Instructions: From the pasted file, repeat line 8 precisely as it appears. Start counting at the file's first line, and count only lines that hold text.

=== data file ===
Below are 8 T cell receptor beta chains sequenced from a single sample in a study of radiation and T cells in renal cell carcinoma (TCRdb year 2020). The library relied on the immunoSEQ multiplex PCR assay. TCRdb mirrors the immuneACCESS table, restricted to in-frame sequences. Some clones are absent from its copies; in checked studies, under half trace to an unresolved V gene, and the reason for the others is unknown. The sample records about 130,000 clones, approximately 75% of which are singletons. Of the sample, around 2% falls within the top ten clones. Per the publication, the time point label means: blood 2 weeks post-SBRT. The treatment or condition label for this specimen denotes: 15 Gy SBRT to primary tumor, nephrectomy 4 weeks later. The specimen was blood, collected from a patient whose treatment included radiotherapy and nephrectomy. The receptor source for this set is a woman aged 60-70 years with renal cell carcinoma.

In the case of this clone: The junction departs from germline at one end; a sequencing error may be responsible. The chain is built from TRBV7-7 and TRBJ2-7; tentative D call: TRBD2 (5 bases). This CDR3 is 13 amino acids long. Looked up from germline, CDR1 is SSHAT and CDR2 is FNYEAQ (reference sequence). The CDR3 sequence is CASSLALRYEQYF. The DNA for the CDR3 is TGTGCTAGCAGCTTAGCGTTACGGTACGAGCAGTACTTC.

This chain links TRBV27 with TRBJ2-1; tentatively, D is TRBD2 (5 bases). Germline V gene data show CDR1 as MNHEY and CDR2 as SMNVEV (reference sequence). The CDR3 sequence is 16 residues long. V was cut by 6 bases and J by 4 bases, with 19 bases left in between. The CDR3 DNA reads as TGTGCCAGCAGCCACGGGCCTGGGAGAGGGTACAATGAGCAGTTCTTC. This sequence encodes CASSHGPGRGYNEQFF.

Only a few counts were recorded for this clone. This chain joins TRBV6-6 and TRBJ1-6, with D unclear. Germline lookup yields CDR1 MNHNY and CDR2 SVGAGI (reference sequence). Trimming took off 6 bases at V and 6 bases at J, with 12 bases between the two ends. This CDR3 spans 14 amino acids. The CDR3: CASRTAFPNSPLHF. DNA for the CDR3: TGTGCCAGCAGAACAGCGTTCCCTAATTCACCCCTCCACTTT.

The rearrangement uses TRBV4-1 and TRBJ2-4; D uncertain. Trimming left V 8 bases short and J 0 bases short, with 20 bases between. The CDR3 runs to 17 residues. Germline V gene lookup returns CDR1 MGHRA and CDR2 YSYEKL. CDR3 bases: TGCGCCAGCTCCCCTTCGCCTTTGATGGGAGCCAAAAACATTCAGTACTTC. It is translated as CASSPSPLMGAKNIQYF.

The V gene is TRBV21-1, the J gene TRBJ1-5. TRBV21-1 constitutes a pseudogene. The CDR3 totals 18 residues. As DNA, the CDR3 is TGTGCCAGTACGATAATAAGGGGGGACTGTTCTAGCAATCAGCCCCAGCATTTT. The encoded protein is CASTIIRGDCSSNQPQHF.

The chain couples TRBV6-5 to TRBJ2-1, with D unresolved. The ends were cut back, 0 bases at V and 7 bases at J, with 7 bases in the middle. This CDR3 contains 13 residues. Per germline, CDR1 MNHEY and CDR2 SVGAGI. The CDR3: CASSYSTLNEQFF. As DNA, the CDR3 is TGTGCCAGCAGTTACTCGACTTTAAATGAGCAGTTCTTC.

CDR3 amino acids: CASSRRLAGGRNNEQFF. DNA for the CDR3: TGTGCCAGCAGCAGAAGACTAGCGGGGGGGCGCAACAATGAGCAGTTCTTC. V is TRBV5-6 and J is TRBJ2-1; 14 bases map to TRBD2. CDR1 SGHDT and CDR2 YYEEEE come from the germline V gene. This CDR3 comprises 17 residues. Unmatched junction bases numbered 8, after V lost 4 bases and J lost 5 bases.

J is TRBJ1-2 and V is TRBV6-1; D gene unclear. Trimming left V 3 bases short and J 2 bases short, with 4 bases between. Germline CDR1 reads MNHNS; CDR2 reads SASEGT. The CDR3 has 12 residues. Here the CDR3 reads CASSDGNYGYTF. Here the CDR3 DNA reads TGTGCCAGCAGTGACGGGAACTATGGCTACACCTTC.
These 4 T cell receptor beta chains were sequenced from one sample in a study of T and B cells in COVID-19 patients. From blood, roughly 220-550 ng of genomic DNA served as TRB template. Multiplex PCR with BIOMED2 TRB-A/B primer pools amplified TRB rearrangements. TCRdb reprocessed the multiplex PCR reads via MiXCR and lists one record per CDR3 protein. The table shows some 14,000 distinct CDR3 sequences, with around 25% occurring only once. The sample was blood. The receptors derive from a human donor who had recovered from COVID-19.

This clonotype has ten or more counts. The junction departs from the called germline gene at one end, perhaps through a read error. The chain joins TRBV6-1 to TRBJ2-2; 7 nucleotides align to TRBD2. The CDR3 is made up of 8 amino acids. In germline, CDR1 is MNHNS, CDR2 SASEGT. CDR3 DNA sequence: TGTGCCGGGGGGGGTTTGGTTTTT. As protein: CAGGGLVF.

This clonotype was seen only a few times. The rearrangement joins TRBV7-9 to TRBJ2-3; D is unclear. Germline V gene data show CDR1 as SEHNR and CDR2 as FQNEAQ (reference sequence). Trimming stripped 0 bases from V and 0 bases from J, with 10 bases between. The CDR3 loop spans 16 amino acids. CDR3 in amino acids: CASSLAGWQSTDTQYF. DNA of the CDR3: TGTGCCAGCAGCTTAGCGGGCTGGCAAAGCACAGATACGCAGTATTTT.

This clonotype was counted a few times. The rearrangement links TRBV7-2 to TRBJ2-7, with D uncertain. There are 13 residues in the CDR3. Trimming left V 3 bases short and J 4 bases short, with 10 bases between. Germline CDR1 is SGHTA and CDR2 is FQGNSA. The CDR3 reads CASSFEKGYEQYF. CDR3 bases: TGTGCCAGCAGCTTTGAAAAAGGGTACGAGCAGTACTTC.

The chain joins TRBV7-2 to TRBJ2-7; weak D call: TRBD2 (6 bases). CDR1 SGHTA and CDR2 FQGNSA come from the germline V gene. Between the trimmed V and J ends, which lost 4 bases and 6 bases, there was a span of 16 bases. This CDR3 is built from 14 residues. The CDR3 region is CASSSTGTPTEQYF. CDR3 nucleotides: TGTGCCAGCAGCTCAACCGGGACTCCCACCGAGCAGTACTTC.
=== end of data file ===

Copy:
CDR3 amino acids: CASSRRLAGGRNNEQFF. DNA for the CDR3: TGTGCCAGCAGCAGAAGACTAGCGGGGGGGCGCAACAATGAGCAGTTCTTC. V is TRBV5-6 and J is TRBJ2-1; 14 bases map to TRBD2. CDR1 SGHDT and CDR2 YYEEEE come from the germline V gene. This CDR3 comprises 17 residues. Unmatched junction bases numbered 8, after V lost 4 bases and J lost 5 bases.